Funds Betting on New Dot-Com Boom


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An eternal optimist, Liu-Yue built two social enterprises to help make the world a better place. Liu-Yue co-founded Oxstones Investment Club a searchable content platform and business tools for knowledge sharing and financial education. also provides investors with direct access to U.S. commercial real estate opportunities and other alternative investments. In addition, Liu-Yue also co-founded Cute Brands a cause-oriented character brand management and brand licensing company that creates social awareness on global issues and societal challenges through character creations. Prior to his entrepreneurial endeavors, Liu-Yue worked as an Executive Associate at M&T Bank in the Structured Real Estate Finance Group where he worked with senior management on multiple bank-wide risk management projects. He also had a dual role as a commercial banker advising UHNWIs and family offices on investments, credit, and banking needs while focused on residential CRE, infrastructure development, and affordable housing projects. Prior to M&T, he held a number of positions in Latin American equities and bonds investment groups at SBC Warburg Dillon Read (Swiss Bank), OFFITBANK (the wealth management division of Wachovia Bank), and in small cap equities at Steinberg Priest Capital Management (family office). Liu-Yue has an MBA specializing in investment management and strategy from Georgetown University and a Bachelor of Science in Finance and Marketing from Stern School of Business at NYU. He also completed graduate studies in international management at the University of Oxford, Trinity College.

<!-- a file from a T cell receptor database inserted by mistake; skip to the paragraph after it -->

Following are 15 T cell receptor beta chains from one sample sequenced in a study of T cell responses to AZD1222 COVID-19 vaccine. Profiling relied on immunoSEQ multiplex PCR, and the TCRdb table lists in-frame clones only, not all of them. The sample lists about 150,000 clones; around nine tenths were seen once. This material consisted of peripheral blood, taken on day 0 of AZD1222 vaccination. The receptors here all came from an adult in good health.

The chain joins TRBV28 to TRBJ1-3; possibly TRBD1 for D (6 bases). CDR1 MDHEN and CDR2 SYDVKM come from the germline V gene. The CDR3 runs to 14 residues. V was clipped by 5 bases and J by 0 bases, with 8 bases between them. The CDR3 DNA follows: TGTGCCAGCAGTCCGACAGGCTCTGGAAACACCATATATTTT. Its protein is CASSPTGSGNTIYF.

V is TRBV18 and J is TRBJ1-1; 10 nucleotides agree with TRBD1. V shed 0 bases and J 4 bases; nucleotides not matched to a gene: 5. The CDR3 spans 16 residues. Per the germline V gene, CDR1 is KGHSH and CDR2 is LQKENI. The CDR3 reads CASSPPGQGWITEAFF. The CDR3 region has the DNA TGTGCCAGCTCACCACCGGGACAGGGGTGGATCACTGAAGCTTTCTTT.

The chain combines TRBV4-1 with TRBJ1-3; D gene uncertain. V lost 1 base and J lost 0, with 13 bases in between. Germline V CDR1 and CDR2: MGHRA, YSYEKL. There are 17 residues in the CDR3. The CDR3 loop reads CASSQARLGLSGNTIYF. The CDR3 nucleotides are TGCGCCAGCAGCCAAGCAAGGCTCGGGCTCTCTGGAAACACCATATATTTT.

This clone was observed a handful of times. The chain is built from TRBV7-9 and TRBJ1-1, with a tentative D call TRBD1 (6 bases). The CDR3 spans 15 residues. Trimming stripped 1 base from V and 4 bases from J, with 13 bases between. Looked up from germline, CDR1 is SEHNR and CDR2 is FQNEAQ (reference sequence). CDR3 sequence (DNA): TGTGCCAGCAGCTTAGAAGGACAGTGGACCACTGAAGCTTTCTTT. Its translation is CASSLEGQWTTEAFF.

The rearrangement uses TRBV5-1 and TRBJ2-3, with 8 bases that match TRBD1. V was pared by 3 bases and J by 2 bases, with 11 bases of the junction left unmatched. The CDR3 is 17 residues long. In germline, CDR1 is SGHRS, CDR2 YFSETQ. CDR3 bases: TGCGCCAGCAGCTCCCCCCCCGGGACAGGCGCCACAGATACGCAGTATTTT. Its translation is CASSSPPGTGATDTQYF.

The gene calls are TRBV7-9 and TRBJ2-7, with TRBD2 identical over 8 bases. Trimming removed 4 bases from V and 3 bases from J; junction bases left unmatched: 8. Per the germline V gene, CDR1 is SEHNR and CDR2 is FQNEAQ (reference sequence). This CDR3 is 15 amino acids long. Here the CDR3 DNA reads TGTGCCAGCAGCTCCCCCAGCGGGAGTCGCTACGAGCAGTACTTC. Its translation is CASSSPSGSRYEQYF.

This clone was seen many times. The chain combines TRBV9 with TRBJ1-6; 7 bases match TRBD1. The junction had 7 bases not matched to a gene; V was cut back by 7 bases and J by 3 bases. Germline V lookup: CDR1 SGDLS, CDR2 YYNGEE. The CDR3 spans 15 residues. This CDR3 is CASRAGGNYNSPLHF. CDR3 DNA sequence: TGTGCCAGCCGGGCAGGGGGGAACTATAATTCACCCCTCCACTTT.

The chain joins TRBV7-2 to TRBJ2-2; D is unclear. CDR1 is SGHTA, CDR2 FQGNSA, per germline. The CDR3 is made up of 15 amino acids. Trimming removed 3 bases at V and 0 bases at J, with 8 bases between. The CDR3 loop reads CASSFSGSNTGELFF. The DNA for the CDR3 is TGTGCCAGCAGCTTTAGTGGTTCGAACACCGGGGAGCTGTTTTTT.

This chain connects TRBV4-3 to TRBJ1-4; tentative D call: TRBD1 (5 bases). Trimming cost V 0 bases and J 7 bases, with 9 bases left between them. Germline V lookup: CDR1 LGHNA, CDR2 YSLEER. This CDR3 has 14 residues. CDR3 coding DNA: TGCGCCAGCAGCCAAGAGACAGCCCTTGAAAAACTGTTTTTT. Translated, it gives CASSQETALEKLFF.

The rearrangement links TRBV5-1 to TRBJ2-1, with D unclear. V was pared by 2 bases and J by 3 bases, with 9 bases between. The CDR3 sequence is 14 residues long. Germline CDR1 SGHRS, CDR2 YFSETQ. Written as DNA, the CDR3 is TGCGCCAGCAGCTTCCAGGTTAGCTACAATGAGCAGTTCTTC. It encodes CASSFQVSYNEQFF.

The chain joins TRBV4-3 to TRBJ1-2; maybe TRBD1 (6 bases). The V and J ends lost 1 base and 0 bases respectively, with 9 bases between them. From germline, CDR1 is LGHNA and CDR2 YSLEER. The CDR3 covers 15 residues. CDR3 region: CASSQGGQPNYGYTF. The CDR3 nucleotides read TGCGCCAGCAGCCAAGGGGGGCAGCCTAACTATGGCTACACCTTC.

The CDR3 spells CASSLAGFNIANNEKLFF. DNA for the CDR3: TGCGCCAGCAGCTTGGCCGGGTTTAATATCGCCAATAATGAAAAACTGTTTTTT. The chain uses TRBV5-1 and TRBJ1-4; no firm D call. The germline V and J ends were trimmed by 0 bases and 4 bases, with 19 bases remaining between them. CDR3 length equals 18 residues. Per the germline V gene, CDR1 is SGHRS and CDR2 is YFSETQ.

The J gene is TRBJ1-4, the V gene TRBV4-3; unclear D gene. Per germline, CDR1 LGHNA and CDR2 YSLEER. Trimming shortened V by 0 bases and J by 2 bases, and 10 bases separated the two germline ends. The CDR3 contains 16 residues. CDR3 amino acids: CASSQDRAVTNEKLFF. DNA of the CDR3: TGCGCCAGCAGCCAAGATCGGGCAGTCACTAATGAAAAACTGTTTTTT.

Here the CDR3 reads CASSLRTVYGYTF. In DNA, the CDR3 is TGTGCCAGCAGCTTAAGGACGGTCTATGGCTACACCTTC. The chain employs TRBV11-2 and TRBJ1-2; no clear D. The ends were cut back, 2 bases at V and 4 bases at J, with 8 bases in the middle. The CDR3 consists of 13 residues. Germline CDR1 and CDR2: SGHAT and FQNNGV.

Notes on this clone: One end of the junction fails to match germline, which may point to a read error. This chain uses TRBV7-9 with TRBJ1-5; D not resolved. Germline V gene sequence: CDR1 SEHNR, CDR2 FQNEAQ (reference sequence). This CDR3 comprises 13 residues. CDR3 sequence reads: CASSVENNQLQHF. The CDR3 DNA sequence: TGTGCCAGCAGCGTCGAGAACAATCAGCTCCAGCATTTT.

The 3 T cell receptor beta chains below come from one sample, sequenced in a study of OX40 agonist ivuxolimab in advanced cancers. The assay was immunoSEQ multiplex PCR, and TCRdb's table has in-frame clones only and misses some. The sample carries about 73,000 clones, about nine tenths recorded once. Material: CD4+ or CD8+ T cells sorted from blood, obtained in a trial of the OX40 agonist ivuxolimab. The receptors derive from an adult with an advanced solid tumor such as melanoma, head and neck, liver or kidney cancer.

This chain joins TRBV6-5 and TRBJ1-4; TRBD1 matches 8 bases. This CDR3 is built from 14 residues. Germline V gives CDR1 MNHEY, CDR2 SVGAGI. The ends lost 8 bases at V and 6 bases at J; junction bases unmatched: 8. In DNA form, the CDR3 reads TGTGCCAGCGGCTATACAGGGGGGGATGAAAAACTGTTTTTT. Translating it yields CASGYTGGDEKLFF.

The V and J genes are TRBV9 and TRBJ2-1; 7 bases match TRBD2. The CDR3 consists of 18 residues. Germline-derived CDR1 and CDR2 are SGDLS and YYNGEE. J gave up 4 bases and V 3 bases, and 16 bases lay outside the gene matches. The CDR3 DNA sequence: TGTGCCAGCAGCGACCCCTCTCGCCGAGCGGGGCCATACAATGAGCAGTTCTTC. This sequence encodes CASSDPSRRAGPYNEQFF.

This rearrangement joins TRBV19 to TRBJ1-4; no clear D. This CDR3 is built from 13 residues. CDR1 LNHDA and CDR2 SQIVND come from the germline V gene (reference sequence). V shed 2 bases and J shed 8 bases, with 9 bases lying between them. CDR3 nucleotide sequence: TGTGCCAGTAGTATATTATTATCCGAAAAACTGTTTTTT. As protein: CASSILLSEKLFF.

by Sarah Morgan, Smart Money,

With LinkedIn valued at nearly $10 billion, and Facebook said to be worth more than Walt Disney Co., it’s no wonder some market watchers see a second dot-com bubble ahead. But that hasn’t stopped fund managers from joining in the buying frenzy for these new tech darlings.

Quick price pops for newly public companies — and heightened demand for a piece of hot firms that have remained private — have made many Internet firms overvalued by most traditional measures, say analysts. Many are even more expensive than old-school tech stocks like Google and Apple. “These companies, in almost every dimension you can imagine, seem pretty pricey compared to other internet and technology companies,” says Scott Kessler, the head of technology-sector equity research for Standard & Poor’s. “That doesn’t mean they’re not good companies. But the valuations are much higher.”

And yet managers from Fidelity, JP Morgan, Morgan Stanley and other fund shops have taken positions in these pricey, newly public Internet firms. According to data provided to by fund tracker Morningstar, 42 mutual funds now own shares of social networking site LinkedIn (NYSE: LNKDNews), which is selling for more than double its May IPO price of $45. Other funds have also added positions in Internet radio service Pandora Media (NYSE: PNews) and HomeAway (NASDAQ: AWAYNews), an online market for vacation rentals. Pandora is trading for 19% more than its June IPO price, while HomeAway is up 52%.